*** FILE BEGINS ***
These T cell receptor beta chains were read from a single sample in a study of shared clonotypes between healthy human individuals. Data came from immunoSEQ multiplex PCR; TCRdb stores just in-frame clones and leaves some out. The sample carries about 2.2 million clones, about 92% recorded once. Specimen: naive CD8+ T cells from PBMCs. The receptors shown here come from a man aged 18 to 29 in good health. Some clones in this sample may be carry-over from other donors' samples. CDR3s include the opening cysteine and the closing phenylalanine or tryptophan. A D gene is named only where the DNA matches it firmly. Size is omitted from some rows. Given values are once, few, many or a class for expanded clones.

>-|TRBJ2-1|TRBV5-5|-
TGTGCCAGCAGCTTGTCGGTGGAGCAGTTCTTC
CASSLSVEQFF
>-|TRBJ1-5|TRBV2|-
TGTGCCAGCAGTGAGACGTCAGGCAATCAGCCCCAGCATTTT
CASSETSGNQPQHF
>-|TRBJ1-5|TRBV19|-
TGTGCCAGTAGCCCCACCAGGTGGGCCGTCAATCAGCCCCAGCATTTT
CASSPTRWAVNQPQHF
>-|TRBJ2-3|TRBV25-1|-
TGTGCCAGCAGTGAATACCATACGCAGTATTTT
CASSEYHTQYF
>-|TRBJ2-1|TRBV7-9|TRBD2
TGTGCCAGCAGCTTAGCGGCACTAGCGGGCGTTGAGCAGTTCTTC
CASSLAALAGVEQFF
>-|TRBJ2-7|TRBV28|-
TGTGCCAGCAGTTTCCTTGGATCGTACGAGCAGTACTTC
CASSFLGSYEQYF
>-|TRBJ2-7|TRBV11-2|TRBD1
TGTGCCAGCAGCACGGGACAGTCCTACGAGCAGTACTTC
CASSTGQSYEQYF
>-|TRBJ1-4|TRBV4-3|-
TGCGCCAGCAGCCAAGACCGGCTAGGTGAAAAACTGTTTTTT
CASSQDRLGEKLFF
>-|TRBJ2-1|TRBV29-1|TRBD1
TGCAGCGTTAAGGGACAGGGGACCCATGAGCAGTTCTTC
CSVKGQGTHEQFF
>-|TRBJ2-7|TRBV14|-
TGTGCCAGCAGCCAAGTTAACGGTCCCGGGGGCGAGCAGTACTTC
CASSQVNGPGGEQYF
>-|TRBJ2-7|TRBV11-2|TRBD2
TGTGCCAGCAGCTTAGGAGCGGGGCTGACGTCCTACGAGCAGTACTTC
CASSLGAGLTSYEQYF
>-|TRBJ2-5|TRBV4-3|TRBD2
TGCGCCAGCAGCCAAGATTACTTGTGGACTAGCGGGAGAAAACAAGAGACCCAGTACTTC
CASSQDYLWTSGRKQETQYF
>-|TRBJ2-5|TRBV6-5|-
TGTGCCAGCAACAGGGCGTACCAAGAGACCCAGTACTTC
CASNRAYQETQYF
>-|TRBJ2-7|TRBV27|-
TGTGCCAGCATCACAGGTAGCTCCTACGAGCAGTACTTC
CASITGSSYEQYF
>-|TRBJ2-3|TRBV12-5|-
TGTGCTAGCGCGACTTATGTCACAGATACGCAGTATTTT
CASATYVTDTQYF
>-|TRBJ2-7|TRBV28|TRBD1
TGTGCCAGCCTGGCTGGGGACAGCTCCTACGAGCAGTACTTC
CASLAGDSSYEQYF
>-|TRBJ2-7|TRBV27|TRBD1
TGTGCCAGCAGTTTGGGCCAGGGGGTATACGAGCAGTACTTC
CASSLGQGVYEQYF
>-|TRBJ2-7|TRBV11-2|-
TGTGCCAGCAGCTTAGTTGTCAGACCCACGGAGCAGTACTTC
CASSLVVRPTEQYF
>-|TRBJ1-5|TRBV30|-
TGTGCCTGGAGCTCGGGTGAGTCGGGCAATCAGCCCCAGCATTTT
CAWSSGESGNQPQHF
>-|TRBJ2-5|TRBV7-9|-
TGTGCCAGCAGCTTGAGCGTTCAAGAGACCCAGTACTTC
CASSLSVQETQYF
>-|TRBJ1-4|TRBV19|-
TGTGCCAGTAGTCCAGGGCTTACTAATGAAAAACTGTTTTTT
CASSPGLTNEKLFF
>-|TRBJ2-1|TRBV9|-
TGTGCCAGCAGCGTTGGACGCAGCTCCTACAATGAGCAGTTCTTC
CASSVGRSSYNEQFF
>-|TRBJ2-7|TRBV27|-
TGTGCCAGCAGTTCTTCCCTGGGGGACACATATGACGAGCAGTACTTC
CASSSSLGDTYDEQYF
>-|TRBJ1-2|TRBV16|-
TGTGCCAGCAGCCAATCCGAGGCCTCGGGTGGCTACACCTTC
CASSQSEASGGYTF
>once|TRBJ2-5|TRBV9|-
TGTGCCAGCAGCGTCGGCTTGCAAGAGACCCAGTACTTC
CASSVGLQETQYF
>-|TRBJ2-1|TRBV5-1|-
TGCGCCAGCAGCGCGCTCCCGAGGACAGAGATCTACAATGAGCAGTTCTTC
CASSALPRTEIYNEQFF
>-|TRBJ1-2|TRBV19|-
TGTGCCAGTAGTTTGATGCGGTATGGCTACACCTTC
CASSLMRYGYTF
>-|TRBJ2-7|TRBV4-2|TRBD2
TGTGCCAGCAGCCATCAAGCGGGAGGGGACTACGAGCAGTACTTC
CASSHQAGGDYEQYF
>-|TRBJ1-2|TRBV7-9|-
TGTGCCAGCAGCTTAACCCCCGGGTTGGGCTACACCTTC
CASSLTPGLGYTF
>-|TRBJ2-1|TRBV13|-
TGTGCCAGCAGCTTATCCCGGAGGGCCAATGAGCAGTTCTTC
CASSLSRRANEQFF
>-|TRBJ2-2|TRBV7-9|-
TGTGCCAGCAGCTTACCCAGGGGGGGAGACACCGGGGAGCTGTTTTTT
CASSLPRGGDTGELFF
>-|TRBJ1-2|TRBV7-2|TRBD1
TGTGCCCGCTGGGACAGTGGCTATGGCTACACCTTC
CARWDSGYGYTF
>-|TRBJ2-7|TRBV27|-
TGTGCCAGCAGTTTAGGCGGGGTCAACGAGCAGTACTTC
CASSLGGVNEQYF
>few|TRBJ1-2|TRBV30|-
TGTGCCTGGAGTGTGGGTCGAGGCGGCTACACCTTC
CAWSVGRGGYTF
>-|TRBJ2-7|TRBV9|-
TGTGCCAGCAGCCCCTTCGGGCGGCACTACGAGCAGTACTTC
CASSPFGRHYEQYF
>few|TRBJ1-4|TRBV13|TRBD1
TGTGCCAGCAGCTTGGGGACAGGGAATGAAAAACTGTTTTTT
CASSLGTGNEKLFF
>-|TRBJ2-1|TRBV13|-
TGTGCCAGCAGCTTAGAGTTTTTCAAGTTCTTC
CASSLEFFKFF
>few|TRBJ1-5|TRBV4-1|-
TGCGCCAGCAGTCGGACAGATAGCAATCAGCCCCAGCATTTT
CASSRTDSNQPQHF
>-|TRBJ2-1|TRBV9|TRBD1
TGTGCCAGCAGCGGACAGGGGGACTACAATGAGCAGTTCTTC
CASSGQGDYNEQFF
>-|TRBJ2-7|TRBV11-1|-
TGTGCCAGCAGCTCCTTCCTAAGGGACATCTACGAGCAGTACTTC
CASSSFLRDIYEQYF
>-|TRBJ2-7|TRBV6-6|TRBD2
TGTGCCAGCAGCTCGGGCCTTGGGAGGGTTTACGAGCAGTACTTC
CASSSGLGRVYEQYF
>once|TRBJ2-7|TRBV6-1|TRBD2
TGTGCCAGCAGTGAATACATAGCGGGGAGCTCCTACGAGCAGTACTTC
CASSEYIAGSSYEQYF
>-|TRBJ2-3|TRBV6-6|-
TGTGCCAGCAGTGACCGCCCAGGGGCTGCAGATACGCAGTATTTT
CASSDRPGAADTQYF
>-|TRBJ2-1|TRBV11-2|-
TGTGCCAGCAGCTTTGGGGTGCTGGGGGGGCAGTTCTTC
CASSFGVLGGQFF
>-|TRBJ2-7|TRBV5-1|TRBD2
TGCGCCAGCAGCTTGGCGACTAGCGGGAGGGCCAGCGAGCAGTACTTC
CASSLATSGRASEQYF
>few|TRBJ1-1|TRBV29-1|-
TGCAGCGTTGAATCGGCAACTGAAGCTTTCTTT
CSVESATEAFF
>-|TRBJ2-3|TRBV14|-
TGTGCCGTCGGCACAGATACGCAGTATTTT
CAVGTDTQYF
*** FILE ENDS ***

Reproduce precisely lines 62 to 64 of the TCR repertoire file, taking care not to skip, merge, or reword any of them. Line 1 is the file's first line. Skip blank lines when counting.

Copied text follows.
>-|TRBJ1-4|TRBV19|-
TGTGCCAGTAGTCCAGGGCTTACTAATGAAAAACTGTTTTTT
CASSPGLTNEKLFF